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Quality of life assessment in nonmelanoma cervicofacial skin cancer. Laryngoscope 2003 Feb;113(2):215-20

Date

02/05/2003

Pubmed ID

12567071

DOI

10.1097/00005537-200302000-00004

Abstract

OBJECTIVES/HYPOTHESIS: Health-related quality of life (QOL) assessment of patients with nonmelanoma skin cancer is poorly understood. The objectives of the study were to determine the general QOL of patients with cervicofacial skin cancer and to identify patient, clinical, and preventive behavior variables associated with patients' QOL.

STUDY DESIGN: Cross-sectional study of 121 consecutive patients (65 female and 56 male patients) presenting to a dermatological Mohs surgery clinic with nonmelanoma skin cancer of the head and neck.

METHODS: Quality of life assessment was performed before counseling or treatment. Measures included the Medical Outcomes Study Short Form 36-item Health Survey (SF-36) and the Functional Assessment of Cancer Therapy-General (FACT-G).

RESULTS: Both instruments demonstrated good internal consistency as measured by Cronbach's alpha (SF-36, alpha = 0.45-0.91; FACT-G, alpha = 0.61-0.90). The SF-36 scores were similar to historical norms. Bivariate analysis indicated significant correlation coefficients between QOL and patients' coexisting illnesses and medical risk factors. Sun-protective behaviors were associated with better QOL. The relationship appeared to be minimally influenced by patients' sociodemographic characteristics and disease-related variables (size, location, extent).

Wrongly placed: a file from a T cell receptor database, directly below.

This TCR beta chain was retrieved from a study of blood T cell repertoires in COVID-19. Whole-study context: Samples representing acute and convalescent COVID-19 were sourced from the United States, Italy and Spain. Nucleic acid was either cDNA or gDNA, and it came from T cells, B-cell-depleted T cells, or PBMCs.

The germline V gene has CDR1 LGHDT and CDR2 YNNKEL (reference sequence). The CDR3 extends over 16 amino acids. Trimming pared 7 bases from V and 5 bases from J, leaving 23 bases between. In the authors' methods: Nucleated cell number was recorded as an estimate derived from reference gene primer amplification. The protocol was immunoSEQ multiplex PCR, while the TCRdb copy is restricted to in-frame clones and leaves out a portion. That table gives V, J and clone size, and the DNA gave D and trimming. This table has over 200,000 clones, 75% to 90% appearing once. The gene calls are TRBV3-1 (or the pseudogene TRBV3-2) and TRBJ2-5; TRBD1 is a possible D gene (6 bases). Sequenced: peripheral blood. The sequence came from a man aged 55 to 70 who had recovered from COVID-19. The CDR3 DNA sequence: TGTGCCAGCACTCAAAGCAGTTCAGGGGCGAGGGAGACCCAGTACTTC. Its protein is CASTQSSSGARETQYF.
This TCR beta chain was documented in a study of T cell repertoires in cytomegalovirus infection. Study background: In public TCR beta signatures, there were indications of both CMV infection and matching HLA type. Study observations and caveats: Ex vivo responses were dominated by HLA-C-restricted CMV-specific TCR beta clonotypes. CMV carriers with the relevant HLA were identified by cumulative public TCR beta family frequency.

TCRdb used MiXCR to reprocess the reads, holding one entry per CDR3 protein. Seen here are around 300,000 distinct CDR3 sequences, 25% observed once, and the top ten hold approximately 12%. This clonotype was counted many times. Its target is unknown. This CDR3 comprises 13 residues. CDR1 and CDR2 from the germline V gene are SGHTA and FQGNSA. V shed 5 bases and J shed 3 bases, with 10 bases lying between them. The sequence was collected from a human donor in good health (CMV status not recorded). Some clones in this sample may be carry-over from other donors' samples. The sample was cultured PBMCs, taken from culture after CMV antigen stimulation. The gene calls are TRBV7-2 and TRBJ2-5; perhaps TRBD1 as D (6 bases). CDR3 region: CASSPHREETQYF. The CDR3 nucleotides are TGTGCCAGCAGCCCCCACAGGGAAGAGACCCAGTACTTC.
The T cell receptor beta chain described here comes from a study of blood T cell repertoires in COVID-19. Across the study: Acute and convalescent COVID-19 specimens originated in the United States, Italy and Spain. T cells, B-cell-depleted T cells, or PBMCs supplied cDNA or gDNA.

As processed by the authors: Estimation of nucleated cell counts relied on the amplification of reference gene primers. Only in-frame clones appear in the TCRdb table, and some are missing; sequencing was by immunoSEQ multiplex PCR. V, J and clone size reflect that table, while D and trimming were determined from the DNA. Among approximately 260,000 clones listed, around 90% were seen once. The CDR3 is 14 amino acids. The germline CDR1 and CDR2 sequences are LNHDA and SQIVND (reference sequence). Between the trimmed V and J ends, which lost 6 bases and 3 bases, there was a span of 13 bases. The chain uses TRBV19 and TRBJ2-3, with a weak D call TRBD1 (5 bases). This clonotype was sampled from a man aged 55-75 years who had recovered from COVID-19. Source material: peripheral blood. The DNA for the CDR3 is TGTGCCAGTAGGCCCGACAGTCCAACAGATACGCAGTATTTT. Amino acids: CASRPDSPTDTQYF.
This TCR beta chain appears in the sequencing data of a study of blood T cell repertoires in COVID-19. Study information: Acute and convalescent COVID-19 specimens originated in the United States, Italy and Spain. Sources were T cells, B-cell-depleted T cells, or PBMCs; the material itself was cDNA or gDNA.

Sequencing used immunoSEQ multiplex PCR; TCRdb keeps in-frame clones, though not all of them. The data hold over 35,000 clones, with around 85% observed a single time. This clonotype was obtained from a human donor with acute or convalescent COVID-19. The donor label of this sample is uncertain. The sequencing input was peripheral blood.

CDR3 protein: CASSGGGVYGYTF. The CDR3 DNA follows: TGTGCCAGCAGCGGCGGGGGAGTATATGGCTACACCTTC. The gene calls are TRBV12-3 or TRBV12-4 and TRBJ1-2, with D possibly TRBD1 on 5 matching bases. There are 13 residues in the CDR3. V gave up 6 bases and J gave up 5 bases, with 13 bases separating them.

CONCLUSIONS: Sun-protective behaviors were positively associated with certain QOL subscale scores in the population in the study. General QOL instruments demonstrated minimal impact of nonmelanoma skin cancer on patients at initial diagnosis. However, general measures may not be sensitive to the impact of nonmelanoma skin cancer. The development of a more disease-specific instrument may be necessary to evaluate this disease process.

Author List

Rhee JS, Loberiza FR, Matthews BA, Neuburg M, Smith TL, Burzynski M

Author

John S. Rhee MD Chair, Professor in the Otolaryngology department at Medical College of Wisconsin




MESH terms used to index this publication - Major topics in bold

Adult
Aged
Aged, 80 and over
Attitude to Health
Cross-Sectional Studies
Facial Neoplasms
Female
Head and Neck Neoplasms
Health Behavior
Humans
Longitudinal Studies
Male
Middle Aged
Mohs Surgery
Protective Clothing
Quality of Life
Radiation Protection
Skin Neoplasms
Socioeconomic Factors
Sunscreening Agents
Surveys and Questionnaires
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